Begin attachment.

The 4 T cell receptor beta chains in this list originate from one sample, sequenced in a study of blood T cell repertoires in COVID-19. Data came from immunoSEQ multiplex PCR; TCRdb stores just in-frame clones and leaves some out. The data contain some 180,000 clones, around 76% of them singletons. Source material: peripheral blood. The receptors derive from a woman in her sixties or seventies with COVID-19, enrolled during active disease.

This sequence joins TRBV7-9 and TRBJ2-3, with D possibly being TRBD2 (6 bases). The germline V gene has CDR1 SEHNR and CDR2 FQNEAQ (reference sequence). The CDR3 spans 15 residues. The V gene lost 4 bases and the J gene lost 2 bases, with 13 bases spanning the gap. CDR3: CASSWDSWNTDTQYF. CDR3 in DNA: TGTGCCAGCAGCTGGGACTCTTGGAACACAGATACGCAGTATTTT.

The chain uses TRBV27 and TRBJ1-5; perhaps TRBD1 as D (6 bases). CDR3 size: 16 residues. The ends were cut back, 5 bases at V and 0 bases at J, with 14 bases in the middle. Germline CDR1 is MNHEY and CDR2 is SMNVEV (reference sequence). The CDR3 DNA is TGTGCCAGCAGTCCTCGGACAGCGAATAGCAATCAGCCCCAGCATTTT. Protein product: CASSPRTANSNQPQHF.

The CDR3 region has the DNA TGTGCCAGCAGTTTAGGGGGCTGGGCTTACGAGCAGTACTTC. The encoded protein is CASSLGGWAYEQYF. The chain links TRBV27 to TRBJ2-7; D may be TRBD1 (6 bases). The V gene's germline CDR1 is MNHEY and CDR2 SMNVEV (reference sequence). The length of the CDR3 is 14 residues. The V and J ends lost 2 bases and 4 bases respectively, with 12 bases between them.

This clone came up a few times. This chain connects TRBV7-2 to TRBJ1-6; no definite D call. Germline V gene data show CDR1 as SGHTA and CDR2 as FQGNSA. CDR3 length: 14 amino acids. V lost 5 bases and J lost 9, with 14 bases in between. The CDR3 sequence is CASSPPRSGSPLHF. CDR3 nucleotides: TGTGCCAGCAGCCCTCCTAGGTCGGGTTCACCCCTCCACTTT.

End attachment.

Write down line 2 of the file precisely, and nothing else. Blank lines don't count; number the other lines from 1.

This sequence joins TRBV7-9 and TRBJ2-3, with D possibly being TRBD2 (6 bases). The germline V gene has CDR1 SEHNR and CDR2 FQNEAQ (reference sequence). The CDR3 spans 15 residues. The V gene lost 4 bases and the J gene lost 2 bases, with 13 bases spanning the gap. CDR3: CASSWDSWNTDTQYF. CDR3 in DNA: TGTGCCAGCAGCTGGGACTCTTGGAACACAGATACGCAGTATTTT.